As the June 6 anniversary of D-Day in Normandy in 1944 approaches, the thoughts of many Carolina Meadows residents turn to memories of wartime roles. Nearly one-fifth of all residents served as GIs, Marines, sailors enlisted or commissioned, merchant mariners, airmen, fighter pilots, ferry pilots or Red Cross volunteers. Here are the war stories of two residents.
'Here lie 5,000'
In 1943, John Ryan hitchhiked from College Station, Texas, where he was a student at Texas A&M, to Houston. On June 2, his 18th birthday, he was sworn in to the U.S. Army. "There was a war on," he said, "and I didn't want to miss it."He was assigned to an Army specialized training program for high-IQ recruits destined for specialized assignment. But the program was dropped, and Ryan found himself an infantryman in the 84th division. After a submarine-threatened passage to Britain in September 1944 and on to Cherbourg, France, he walked ashore from a landing craft to a Normandy beach that the Allies had recently bought in blood.A few weeks later, on the Siegfried Line, the American troops at night could hear German tanks clanking around the countryside. Ryan's officer sent Ryan and a private named Dix to bring back anti-tank ammunition from a nearby dump. Coming back, they came under small-arms fire from the Germans. Both men were wounded, Dix more seriously than Ryan."We started to play dead, but they came over and found we weren't dead," Ryan said.After 18 days in action, he was a prisoner of war.Dix was sent to a hospital, Ryan to Stalag 11B, better known as Bergen-Belsen, near Neubrandenburg, where Allied prisoners were held. The German countryside was devastated. Roads, bridges and buildings were destroyed, farms left idle. German civilians were near starvation. But the Germans permitted the delivery of food parcels to the prisoners, from Britain's Order of St. John and the International Red Cross. The Red Cross parcels contained concentrated foods and cigarettes, prized for trading for almost anything. "Those parcels saved my life," said Ryan, who plans to remember the Red Cross in his will. He added: "Jews and Russians were dying like flies, not in gas chambers but from typhus and typhoid. Signs in German read, 'Here lie 5,000,' 'Here lie 3,000.' They would take the bodies of people who had died and strip their clothing to burn and get rid of the lice."Allied prisoners who had been inoculated against the diseases were largely spared.In the spring of 1945, as German forces retreated before the Russians, the Allied prisoners along with their former guards made their way west, with the prisoners often carrying the rifles. "We got to the Elbe on May 7, and that was V-E day," Ryan said.On the west bank of the Elbe, Ryan spotted an American jeep waiting. For him, the war was over.
The midnight sun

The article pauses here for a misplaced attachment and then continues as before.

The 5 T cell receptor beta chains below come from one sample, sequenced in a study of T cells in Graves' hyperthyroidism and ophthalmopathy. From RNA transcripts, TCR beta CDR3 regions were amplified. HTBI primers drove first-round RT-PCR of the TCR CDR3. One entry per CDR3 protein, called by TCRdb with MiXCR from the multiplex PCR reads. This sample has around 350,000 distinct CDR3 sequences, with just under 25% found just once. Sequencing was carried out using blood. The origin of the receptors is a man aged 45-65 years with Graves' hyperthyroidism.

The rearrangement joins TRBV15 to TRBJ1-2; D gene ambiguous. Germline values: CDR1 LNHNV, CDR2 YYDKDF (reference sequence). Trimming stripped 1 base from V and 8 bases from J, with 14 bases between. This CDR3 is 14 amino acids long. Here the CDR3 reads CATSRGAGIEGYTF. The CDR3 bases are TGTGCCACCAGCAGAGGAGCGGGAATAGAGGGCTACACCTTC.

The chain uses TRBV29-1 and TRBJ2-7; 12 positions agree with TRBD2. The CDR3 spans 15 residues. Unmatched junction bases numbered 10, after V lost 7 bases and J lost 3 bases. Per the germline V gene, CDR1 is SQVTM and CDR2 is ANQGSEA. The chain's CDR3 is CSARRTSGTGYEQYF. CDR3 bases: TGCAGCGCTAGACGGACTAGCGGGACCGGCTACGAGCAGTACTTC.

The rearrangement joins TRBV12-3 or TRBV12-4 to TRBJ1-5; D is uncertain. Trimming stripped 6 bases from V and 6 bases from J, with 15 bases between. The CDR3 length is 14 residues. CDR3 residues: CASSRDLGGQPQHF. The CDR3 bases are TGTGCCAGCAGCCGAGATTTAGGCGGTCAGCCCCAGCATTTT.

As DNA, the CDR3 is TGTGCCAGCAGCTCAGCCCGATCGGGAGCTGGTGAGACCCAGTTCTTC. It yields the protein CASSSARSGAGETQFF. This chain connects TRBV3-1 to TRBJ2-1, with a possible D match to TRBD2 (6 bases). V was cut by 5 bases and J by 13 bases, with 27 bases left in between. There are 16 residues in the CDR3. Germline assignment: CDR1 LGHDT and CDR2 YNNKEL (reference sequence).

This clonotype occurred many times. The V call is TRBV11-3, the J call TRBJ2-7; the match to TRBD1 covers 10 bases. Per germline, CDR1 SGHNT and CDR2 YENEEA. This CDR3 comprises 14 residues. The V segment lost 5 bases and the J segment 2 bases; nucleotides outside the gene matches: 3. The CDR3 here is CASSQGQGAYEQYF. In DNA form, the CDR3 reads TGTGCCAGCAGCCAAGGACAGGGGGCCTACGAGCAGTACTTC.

After Betty Etten -- now resident Betty Wiker -- graduated from high school during the Great Depression, her father mortgaged the family home and underwrote her enrollment in a Chicago business college. With her acquired secretarial skills, she went to work for the Federal Reserve Bank in Chicago. In 1942, the army came along, and as she now recalls, "I thought, they will not only clothe me, they will feed me, house me and give me a job, so I went off to the recruiting station and put my hand up."After basic training, she was sent to the Army Air Corps at Bolling Field, in Washington, D.C. In a basement room she pushed around model airplanes on a board, in the Air Corps' local air traffic control center. It was not a great assignment for the athletic, outdoors-loving Betty, and she was later offered assignment to an officer candidate school in Fort Des Moines, Iowa. Her response was, "My footlocker is ready, my barracks bag is packed, how soon can I leave?"After winning her bars as a second lieutenant, she was assigned as a finance officer at Wright Patterson Field in Dayton, Ohio, signing government checks totaling millions of dollars.One more memorable wartime assignment, she recalls, was duty as a squadron commander at Ladd Field in Fairbanks, Alaska, a refueling base for military aircraft flying under lend-lease to join the Soviet Air Force. She was in charge of all the military women on the base except the nurses, including aircraft mechanics, secretaries, cooks and bakers, medical technicians, among others.Once she flew with three women from the base -- a violinist, a pianist and a singer -- to Shemya, a windswept rock near the western end of the Aleutian Islands, to entertain the troops. "The guys on the base had no women at all," Wiker said, "and I was the watchdog for our girls. Good thing we only stayed one day."On their return to Ladd Field, Wiker and her charges landed amid chaos. The newly built women's barracks had burned down, the result of faulty wiring. The men lent the women fatigues and warm clothing until they could replace their uniforms.On a lighter note, Wiker recalls observing a tradition at Ladd Field: playing a softball game starting at midnight in late June and played entirely by the light of the midnight sun.Remaining in the Air Force after the war, Wiker was assigned to the recruiting service and saw a variety of duty stations. She carried a class one air priority, so she could visit far-flung recruiting stations and recruit new recruiters. In 1949, she married an Air Force man. After he retired, she resigned her commission as major in 1952 and became a fulltime wife and mother.